Edward Burtynsky Award
Grand Prize Winner
Sprucecourt Public School (Toronto, Ontario)
Ryan Andersen is an elementary classroom teacher at Sprucecourt Public School in downtown Toronto, who has been on a journey with his students to connect with the land they live and learn on. Ryan and his students spend time every day building community, making discoveries, and finding joy in both local parks and in the forest of the Don Valley. These green spaces are located near the Wonscotonach trail, documented as the Anishnaabemowin place name for the Lower Don River. The area is covered by Treaty 13, and is the subject of the Dish With One Spoon Wampum Belt Covenant, a treaty between the Anishinaabe, Mississaugas, and Haudenosaunee that bound them to share the territory and protect the land. Ryan uses stories and books by Indigenous authors and illustrators to help students develop an awareness of, and appreciation for, the Seven Grandfather Teachings. He uses an inquiry based approach to nurture students’ understanding of their responsibilities and accountabilities as stewards of the land they live, learn and work on.
Ryan’s pedagogical approach to environmental education is based on the work of Canadian education researcher Jillian Judson, who marries the philosophy of imaginative education with ecologically-based learning practices. Judson’s approach frames student learning through three guiding principles; that of ‘’Sense of Place,’ ‘Activeness, and ‘Feeling.’ These principles are central in the creation of curricular content as well as the methods in which curriculum is delivered. This approach is designed to spark students’ imagination and create opportunities for innovative and critical thinking.
Mara and Shannon
St. James Assiniboia School Divison (Winnipeg, Manitoba)
Hillfield Strathallan College (Hamilton, Ontario)
Mara and Shannon are primary school teachers in Winnipeg, Manitoba. They have been running an outdoor school program since attending the Manitoba Nature Summit in 2014. They started by challenging themselves to teach two weeks outdoors rain or shine. The program has since evolved to at least six weeks outdoors in the Spring, two weeks of Conquer the Cold in the Winter, and daily outdoor play. The innovative award winning (Eco-Globe school distinction 2019 and EECOM.Org School of excellence 2021) outdoor school program now runs annually and school wide where the students are engaged in meeting curricular outcomes through discovery, inquiry, land based teaching, and play.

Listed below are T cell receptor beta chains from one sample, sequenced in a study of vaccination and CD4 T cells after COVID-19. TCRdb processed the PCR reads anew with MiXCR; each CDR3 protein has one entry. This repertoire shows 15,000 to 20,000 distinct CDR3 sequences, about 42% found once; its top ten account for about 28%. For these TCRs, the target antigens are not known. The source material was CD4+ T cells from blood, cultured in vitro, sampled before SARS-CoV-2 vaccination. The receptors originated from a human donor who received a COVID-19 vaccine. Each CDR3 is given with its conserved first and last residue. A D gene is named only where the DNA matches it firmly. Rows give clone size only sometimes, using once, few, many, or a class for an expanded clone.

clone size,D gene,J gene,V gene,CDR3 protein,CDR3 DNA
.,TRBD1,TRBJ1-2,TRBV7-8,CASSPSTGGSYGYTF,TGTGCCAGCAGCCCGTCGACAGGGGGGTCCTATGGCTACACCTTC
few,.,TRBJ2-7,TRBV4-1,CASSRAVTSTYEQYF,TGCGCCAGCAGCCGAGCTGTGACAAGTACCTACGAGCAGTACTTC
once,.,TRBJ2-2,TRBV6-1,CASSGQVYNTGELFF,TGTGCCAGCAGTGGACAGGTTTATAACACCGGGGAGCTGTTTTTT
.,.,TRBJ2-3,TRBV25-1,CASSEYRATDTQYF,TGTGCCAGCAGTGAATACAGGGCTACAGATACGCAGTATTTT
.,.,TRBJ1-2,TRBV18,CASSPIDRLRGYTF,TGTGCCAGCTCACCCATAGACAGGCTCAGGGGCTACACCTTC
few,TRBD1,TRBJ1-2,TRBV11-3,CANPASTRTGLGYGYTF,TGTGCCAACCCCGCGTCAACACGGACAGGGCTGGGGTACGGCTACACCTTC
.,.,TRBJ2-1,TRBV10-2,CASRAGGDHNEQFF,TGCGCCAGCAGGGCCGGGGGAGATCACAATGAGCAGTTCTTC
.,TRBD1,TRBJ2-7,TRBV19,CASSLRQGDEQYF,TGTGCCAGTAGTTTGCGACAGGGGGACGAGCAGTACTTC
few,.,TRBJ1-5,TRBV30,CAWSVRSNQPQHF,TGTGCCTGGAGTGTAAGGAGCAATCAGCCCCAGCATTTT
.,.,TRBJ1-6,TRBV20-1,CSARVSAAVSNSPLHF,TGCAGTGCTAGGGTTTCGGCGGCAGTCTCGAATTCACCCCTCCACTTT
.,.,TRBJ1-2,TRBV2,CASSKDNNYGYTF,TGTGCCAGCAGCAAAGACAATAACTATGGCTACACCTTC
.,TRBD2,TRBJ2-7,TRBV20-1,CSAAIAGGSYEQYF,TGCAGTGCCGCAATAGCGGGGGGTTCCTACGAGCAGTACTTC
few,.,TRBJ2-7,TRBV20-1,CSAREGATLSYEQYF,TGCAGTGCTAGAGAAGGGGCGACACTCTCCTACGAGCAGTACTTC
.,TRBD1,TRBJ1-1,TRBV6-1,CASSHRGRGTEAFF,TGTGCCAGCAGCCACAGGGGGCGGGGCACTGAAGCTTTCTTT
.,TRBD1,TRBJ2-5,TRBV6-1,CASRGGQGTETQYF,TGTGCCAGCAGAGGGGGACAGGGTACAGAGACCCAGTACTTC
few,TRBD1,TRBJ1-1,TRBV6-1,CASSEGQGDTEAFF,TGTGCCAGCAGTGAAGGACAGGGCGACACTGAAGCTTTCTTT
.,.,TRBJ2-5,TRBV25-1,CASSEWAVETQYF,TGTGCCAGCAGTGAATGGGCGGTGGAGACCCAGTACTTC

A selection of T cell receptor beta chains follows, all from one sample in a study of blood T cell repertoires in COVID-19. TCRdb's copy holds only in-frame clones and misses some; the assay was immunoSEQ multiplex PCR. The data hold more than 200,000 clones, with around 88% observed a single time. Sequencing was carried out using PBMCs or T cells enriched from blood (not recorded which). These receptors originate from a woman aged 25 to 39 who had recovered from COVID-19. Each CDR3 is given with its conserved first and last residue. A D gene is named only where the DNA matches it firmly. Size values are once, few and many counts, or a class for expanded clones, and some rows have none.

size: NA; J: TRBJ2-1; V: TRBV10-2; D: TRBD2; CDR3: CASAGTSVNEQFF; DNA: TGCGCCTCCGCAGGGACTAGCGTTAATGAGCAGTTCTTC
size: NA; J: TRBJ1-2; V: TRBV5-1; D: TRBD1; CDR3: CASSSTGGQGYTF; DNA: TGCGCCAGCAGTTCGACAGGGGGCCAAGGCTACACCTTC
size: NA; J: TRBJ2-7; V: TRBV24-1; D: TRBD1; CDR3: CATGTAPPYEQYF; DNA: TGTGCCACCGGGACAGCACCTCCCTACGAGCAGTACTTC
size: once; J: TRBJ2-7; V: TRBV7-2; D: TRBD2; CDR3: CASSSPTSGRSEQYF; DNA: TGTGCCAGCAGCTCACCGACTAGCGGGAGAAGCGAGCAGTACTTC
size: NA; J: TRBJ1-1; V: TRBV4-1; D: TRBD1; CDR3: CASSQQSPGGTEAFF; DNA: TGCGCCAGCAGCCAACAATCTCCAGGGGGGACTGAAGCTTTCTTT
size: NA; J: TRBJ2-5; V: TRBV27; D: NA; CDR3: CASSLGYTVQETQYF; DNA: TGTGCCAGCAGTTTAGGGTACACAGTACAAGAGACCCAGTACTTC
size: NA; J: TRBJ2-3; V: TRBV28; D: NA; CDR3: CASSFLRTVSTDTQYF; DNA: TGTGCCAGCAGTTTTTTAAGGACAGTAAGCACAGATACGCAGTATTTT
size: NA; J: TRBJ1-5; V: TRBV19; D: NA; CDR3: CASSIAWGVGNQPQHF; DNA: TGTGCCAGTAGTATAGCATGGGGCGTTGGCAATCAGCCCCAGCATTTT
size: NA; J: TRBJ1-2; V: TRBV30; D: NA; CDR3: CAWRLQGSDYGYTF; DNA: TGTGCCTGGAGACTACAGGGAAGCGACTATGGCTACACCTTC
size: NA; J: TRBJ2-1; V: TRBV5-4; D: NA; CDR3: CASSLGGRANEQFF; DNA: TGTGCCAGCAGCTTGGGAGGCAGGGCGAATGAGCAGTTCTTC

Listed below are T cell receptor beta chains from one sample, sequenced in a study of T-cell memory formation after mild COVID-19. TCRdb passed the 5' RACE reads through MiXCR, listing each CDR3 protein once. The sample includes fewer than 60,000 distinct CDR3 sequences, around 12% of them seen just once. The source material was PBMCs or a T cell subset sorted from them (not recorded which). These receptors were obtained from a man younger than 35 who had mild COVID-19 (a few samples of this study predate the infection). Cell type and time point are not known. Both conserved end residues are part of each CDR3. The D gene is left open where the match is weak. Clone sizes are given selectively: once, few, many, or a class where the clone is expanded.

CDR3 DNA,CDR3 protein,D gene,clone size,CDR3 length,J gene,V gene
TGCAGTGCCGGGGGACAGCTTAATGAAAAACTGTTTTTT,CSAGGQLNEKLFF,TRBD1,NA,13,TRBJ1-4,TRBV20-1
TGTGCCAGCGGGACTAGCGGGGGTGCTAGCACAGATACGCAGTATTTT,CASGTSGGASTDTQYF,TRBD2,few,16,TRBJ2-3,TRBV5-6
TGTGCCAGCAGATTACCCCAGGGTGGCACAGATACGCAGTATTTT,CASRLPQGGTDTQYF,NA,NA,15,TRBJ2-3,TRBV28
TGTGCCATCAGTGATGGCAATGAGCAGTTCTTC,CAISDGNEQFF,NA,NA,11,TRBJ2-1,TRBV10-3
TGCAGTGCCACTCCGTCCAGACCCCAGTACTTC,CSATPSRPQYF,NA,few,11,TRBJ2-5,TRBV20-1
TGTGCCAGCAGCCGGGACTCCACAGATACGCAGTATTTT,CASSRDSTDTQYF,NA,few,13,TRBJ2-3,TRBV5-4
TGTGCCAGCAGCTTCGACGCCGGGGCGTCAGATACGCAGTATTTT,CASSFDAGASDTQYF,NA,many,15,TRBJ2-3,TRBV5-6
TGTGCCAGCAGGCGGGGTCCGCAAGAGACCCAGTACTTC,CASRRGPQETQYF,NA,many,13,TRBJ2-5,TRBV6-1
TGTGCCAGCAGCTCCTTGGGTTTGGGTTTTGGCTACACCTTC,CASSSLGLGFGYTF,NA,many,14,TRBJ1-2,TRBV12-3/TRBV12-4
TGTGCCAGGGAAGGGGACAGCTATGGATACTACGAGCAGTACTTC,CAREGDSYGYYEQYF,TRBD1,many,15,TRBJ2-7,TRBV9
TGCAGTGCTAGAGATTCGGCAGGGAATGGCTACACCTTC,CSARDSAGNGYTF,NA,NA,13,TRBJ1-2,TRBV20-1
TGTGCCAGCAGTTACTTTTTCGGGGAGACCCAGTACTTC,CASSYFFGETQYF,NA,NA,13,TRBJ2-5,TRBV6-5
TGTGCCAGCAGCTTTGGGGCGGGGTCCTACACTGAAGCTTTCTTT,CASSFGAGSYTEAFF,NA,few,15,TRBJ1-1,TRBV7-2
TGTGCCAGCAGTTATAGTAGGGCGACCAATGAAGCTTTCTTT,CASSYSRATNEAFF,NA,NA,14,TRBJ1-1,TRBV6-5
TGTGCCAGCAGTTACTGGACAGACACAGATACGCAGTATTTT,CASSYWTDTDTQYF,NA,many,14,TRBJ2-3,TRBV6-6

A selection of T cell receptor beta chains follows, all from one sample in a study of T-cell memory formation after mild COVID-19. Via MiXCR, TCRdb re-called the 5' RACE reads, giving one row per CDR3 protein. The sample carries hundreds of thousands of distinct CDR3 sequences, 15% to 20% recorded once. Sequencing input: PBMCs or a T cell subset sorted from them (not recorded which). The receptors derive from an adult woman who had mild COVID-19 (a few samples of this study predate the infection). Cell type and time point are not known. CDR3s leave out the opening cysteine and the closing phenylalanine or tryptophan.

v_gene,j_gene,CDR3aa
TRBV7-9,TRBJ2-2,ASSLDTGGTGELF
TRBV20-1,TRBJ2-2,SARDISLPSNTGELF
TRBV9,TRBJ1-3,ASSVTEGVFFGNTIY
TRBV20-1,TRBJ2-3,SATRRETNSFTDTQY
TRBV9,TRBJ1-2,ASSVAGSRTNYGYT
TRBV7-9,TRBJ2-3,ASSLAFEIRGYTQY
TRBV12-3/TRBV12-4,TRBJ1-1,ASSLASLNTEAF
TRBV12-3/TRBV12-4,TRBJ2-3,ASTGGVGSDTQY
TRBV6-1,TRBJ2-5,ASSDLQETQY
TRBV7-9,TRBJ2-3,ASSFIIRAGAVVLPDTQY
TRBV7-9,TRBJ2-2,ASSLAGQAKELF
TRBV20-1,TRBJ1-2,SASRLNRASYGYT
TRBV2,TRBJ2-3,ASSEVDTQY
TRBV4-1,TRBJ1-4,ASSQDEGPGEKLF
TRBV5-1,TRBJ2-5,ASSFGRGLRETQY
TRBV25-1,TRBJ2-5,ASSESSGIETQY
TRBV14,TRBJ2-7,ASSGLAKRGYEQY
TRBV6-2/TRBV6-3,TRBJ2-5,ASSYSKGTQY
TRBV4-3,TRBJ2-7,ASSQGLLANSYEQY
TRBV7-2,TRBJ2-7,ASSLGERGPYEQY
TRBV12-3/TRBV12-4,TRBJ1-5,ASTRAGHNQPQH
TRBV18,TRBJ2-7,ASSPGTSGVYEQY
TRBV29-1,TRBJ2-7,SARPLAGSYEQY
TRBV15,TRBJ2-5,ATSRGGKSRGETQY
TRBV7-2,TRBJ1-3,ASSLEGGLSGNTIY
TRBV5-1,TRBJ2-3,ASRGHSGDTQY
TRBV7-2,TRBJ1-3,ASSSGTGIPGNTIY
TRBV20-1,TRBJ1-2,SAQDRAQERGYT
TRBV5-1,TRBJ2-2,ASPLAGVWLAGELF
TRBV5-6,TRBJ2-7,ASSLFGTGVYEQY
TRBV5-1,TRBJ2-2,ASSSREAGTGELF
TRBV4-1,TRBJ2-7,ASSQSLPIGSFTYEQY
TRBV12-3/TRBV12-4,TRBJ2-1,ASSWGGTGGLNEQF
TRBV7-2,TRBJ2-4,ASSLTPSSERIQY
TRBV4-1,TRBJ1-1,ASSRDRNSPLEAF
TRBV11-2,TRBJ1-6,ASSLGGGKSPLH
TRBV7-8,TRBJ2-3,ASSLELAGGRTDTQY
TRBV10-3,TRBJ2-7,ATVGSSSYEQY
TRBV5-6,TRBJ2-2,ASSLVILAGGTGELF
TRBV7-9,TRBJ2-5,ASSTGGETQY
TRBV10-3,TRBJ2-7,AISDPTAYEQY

Shannon has over 25 years of teaching experience and has received awards acknowledging her passion and work in early childhood literacy. She is a certified field leader with the Outdoor Council of Canada. Shannon infuses her passion for nature, the outdoors, inquiry and play into her daily teaching. Mara brings over 20 years of teaching experience, is a play therapist, and has a post baccalaureate degree in Indigenous Perspectives in Education. Mara brings a land based perspective and infusion of Indigenous culture.
Together they have inspired an entire staff and over 200 students to engage in new outdoor learning experiences that connects them to the land, the environment, and the community. They have had the opportunity to share their outdoor school program, and provide educators with time to trouble shoot challenges, experience hands on ideas, and share stories and anecdotes of their successes and failures. They have presented to school staff made up of educational assistants, teachers, and principals alike. More formally they have presented at SAGE (Manitoba’s provincial education conference), The Manitoba Nature Summit 2022, Educating for ACTion Conference 2019, and Ulead Conference (Banff) 2023. Their passion for outdoor school, land based learning, and simply being outdoors meets all the needs of the developing child. As they nourish their student’s connection to nature and the land they are helping students develop a sense of oneness with the world. Teaching them that the land connects us all.
John Hannah is a middle school science teacher at Hillfield Strathallan College, a pre-K to grade 12 school in Hamilton, Ontario.
John grew up exploring the rich biodiversity of the Hamilton area within the traditional territory of the Anishinaabe, Haudenosaunee, Neutral, and Huron-Wendat people. As an avid outdoor environmental educator, he has spent his career committed to creating opportunities for students to fall in love with nature, engage in authentic learning that deepens this connection, and develop skills that empower them to offer reciprocity with the land throughout their lives. He is working on a larger plan to optimize the biodiversity values of his school’s campus, creating acres of nearby-nature readily accessible for outdoor learning for every student, in every grade and subject, every day of the year.
Student-led projects shape what he calls the school’s “Learning Landscape”. Projects have begun to reconnect local ecosystems within the school’s watershed. Students have planted ecological corridors, a Miyawaki forest, oak savanna, a tallgrass prairie seed orchard, vegetable gardens, a food forest, a new apple orchard and more. Students have been growing and building the Learning Landscape over time, and they are the agents of change as place-builders who are making a difference year after year. At the end of the day, under John’s enthusiastic guidance, they are increasing biodiversity and building climate change resilience on their 50-acre campus. John has been motivating students and faculty to deeply engage the school in reciprocity with the land by getting to know and enhance their place and learning what it means and how it feels to cherish it.